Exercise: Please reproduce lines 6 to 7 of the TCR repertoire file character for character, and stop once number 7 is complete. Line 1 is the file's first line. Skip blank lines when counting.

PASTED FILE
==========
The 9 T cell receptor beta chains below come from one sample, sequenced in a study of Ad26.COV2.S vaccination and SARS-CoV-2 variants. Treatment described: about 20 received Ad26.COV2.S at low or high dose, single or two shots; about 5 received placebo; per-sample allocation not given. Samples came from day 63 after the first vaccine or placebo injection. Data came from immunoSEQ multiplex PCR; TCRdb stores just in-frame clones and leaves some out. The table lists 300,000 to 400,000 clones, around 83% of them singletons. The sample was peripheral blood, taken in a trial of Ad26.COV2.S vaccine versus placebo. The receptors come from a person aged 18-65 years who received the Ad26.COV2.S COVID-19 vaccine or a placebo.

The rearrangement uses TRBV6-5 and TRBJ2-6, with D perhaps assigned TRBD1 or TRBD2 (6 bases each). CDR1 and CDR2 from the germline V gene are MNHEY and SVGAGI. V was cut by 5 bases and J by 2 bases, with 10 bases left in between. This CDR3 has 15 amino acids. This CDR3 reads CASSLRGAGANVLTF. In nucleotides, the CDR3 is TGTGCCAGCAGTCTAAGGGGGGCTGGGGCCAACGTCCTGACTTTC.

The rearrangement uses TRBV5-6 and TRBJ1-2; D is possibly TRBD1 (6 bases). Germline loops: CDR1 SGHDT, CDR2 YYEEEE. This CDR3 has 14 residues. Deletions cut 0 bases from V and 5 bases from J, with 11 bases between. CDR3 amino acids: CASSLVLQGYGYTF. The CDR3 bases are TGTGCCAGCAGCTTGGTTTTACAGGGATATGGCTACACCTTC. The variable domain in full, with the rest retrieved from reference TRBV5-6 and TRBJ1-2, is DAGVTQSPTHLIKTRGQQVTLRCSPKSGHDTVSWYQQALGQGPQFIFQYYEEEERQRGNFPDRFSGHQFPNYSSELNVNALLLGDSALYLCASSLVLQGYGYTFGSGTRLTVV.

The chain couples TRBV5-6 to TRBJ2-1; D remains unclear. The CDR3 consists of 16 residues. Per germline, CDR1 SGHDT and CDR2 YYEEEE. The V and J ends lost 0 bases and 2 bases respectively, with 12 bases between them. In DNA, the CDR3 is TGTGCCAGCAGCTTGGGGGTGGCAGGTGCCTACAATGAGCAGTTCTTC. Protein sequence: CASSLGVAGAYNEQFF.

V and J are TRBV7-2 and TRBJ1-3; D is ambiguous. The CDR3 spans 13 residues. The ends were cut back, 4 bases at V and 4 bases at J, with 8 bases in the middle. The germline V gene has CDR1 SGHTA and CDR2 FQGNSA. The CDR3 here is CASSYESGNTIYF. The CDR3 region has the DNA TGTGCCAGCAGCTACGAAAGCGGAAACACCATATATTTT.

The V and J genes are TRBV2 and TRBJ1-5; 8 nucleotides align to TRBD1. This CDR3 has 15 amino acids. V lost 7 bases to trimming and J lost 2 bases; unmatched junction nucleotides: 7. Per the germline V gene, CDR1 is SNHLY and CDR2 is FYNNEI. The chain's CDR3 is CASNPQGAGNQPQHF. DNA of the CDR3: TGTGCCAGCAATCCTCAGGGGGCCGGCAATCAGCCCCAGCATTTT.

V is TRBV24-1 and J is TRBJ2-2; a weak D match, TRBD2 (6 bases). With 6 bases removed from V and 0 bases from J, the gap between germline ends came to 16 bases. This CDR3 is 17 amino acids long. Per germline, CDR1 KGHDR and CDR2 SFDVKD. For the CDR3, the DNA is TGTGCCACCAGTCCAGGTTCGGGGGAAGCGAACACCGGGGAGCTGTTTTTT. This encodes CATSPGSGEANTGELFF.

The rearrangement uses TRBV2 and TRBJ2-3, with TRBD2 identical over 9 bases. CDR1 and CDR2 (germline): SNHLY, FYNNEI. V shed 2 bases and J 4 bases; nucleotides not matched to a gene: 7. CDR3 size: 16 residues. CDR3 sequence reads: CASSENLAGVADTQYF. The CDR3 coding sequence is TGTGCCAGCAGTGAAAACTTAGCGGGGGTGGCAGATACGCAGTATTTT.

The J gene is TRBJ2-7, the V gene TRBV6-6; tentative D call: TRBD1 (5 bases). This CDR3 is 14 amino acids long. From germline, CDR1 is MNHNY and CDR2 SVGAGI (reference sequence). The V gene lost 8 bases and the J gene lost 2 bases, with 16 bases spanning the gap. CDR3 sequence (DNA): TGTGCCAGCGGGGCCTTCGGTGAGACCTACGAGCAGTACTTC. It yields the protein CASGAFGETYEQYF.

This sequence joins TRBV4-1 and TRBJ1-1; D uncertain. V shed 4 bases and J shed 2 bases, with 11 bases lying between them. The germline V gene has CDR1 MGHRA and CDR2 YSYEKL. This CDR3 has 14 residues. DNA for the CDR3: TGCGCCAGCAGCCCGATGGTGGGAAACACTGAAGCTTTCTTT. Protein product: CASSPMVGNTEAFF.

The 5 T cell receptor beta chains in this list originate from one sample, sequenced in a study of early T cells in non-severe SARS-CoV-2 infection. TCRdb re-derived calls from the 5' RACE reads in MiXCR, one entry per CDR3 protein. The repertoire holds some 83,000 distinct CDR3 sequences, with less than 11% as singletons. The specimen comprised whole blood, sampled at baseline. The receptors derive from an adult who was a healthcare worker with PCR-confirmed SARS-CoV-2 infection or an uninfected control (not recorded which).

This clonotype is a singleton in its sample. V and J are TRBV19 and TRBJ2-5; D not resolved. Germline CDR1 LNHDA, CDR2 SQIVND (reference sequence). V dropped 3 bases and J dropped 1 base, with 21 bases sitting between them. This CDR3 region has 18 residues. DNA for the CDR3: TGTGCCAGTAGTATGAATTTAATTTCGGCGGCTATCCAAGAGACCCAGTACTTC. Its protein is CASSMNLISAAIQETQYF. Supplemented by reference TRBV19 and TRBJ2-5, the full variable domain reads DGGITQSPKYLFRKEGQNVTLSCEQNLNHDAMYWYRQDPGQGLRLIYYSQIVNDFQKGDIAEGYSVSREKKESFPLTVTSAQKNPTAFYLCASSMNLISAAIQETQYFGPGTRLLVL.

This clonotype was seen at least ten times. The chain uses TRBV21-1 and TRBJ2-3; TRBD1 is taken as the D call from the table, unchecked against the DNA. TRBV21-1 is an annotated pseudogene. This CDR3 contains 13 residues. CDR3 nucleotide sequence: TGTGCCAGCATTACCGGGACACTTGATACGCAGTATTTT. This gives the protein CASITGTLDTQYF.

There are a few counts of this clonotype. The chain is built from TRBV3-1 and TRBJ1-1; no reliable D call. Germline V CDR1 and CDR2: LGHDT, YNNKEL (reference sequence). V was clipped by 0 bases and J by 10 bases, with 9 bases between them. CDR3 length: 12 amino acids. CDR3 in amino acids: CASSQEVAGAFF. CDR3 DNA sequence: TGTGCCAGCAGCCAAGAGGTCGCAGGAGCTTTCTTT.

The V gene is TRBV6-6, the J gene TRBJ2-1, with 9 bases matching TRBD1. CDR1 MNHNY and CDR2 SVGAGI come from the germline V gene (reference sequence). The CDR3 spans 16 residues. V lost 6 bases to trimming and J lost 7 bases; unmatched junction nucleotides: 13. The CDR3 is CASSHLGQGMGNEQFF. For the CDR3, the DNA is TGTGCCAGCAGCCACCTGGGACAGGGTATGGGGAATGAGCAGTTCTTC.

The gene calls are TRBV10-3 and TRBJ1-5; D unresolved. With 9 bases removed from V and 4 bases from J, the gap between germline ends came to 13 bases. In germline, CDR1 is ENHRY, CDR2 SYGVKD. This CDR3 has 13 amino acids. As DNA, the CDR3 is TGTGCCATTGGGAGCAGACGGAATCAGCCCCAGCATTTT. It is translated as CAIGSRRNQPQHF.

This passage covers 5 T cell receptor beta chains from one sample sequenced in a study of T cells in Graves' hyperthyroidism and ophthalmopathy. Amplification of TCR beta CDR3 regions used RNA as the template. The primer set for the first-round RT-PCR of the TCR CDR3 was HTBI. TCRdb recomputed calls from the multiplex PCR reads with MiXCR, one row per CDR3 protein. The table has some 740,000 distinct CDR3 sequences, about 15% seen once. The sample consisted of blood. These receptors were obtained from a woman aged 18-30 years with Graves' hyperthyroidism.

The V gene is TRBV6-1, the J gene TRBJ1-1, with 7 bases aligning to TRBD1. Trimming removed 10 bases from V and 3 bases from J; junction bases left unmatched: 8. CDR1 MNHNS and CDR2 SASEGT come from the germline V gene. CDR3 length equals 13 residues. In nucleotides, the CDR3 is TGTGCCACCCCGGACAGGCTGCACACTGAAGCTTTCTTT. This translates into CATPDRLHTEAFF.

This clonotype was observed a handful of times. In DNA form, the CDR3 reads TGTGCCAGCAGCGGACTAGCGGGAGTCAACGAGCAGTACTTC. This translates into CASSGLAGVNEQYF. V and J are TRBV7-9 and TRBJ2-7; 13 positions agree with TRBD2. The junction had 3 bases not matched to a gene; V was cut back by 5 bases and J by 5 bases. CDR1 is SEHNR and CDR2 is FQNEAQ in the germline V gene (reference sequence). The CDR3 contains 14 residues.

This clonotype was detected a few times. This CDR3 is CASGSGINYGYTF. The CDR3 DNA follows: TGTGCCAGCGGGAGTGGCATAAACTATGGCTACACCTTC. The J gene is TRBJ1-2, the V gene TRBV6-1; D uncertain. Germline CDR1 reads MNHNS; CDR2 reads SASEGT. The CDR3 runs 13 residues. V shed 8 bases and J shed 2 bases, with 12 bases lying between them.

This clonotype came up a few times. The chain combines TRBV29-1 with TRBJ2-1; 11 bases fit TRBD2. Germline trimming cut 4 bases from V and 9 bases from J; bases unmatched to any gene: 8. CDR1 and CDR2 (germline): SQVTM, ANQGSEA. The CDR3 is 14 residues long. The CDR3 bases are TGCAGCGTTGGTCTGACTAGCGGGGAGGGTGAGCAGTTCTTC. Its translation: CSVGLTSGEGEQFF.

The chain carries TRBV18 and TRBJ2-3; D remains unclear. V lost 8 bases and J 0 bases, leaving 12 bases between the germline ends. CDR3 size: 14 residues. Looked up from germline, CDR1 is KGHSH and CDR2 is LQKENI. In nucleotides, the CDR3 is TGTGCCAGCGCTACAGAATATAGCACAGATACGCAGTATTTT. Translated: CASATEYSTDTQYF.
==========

The V and J genes are TRBV2 and TRBJ1-5; 8 nucleotides align to TRBD1. This CDR3 has 15 amino acids. V lost 7 bases to trimming and J lost 2 bases; unmatched junction nucleotides: 7. Per the germline V gene, CDR1 is SNHLY and CDR2 is FYNNEI. The chain's CDR3 is CASNPQGAGNQPQHF. DNA of the CDR3: TGTGCCAGCAATCCTCAGGGGGCCGGCAATCAGCCCCAGCATTTT.

V is TRBV24-1 and J is TRBJ2-2; a weak D match, TRBD2 (6 bases). With 6 bases removed from V and 0 bases from J, the gap between germline ends came to 16 bases. This CDR3 is 17 amino acids long. Per germline, CDR1 KGHDR and CDR2 SFDVKD. For the CDR3, the DNA is TGTGCCACCAGTCCAGGTTCGGGGGAAGCGAACACCGGGGAGCTGTTTTTT. This encodes CATSPGSGEANTGELFF.